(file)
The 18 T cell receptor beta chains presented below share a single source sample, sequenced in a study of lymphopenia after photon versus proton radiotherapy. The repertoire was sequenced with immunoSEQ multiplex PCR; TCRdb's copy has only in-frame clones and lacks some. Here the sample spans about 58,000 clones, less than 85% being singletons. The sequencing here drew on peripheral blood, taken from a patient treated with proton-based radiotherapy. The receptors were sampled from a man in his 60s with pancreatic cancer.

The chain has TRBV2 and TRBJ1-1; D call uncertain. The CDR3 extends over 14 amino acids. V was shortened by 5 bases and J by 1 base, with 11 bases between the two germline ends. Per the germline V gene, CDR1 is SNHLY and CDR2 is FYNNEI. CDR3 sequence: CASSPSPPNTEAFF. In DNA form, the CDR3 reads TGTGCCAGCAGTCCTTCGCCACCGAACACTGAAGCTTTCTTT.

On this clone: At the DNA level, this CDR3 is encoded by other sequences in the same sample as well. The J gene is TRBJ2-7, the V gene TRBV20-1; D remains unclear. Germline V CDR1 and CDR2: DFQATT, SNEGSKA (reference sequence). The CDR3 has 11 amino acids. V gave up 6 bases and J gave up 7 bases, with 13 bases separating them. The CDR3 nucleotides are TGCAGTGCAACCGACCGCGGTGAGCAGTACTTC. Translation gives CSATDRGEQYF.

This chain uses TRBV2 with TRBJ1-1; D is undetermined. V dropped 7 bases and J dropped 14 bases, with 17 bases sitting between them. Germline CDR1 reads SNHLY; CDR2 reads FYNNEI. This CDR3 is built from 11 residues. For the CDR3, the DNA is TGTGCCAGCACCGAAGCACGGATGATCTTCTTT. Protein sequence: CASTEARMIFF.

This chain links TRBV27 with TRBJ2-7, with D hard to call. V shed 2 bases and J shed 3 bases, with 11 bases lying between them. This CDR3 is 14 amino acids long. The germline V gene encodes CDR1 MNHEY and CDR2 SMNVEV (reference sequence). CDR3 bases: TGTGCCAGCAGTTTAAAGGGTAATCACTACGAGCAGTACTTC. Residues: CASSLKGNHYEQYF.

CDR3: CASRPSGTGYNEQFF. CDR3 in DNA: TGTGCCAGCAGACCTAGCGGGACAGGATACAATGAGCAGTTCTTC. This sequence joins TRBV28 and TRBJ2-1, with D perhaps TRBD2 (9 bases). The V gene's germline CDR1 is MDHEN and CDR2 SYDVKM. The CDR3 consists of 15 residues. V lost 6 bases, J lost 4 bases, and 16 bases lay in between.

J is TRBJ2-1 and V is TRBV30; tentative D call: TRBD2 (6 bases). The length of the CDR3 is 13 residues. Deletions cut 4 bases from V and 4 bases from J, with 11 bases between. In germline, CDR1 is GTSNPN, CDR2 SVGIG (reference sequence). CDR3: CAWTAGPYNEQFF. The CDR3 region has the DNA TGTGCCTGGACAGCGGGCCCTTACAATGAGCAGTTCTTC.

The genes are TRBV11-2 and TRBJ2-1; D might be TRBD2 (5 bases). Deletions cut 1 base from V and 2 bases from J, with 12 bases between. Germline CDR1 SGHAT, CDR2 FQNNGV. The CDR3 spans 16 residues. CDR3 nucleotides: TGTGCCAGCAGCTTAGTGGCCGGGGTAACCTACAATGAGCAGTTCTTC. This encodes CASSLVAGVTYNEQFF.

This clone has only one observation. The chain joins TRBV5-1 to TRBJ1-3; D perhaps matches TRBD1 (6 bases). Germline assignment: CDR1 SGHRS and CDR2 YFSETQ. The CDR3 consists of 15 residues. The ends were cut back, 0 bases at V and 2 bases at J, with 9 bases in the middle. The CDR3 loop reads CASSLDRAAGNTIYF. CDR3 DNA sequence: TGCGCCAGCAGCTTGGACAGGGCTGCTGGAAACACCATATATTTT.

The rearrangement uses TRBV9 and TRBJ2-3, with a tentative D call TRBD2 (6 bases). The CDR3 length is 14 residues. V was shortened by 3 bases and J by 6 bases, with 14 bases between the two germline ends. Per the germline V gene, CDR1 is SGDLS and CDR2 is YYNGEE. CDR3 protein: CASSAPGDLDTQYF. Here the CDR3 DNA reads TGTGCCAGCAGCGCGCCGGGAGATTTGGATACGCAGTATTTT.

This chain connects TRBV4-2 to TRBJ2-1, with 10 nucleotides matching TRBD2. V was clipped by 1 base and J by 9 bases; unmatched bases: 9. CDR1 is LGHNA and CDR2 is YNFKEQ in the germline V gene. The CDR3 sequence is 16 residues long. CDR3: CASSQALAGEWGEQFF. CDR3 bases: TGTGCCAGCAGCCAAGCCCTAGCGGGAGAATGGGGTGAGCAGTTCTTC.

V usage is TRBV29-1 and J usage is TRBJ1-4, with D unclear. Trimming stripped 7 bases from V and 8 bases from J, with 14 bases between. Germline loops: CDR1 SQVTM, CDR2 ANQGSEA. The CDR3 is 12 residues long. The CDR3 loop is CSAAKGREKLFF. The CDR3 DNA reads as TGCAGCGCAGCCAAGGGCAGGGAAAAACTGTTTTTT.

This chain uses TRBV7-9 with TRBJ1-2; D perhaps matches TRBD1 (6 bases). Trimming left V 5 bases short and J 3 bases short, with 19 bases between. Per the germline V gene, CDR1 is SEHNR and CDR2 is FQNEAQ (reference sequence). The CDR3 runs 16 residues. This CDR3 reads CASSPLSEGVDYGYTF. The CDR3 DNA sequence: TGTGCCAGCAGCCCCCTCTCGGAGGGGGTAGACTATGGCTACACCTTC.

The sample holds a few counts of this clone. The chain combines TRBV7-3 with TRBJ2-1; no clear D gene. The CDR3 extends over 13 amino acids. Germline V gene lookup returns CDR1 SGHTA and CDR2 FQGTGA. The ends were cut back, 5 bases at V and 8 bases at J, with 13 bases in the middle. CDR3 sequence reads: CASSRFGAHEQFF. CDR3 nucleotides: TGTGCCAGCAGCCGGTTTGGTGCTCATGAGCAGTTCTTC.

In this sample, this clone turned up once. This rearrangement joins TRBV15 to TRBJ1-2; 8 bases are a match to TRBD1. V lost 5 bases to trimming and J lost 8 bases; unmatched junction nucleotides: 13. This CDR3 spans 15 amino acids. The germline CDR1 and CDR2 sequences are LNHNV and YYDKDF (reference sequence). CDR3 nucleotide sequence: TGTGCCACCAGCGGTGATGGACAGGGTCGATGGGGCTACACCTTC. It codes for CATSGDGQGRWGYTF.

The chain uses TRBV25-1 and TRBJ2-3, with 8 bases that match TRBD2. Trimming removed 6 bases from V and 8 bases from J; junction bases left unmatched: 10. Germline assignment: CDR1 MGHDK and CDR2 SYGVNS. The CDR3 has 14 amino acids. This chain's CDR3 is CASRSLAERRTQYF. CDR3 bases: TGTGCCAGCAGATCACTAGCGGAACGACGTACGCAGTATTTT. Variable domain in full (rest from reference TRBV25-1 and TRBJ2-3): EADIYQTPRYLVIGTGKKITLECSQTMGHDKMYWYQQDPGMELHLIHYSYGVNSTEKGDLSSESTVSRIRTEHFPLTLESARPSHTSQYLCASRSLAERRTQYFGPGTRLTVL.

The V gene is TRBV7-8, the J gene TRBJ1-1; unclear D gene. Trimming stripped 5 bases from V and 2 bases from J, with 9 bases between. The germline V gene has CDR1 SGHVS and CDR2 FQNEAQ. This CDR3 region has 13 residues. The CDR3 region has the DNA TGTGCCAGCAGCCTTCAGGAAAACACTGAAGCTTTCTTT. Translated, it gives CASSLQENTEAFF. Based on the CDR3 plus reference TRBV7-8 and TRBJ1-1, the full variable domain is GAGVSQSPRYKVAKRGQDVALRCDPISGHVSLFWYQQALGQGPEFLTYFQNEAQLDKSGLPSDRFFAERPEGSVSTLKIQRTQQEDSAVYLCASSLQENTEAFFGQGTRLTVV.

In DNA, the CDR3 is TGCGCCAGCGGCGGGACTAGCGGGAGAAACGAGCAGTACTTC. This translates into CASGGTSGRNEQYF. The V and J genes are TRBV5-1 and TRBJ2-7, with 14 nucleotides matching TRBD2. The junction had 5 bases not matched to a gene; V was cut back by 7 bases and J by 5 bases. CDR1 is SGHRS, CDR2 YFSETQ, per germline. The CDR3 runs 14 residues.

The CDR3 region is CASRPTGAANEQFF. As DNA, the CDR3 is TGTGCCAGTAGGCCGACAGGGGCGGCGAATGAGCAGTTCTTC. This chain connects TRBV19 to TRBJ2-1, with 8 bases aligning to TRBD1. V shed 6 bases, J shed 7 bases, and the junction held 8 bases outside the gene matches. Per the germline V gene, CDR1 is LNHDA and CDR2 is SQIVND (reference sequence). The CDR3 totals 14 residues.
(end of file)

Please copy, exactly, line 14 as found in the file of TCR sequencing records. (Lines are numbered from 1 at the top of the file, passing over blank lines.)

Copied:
The sample holds a few counts of this clone. The chain combines TRBV7-3 with TRBJ2-1; no clear D gene. The CDR3 extends over 13 amino acids. Germline V gene lookup returns CDR1 SGHTA and CDR2 FQGTGA. The ends were cut back, 5 bases at V and 8 bases at J, with 13 bases in the middle. CDR3 sequence reads: CASSRFGAHEQFF. CDR3 nucleotides: TGTGCCAGCAGCCGGTTTGGTGCTCATGAGCAGTTCTTC.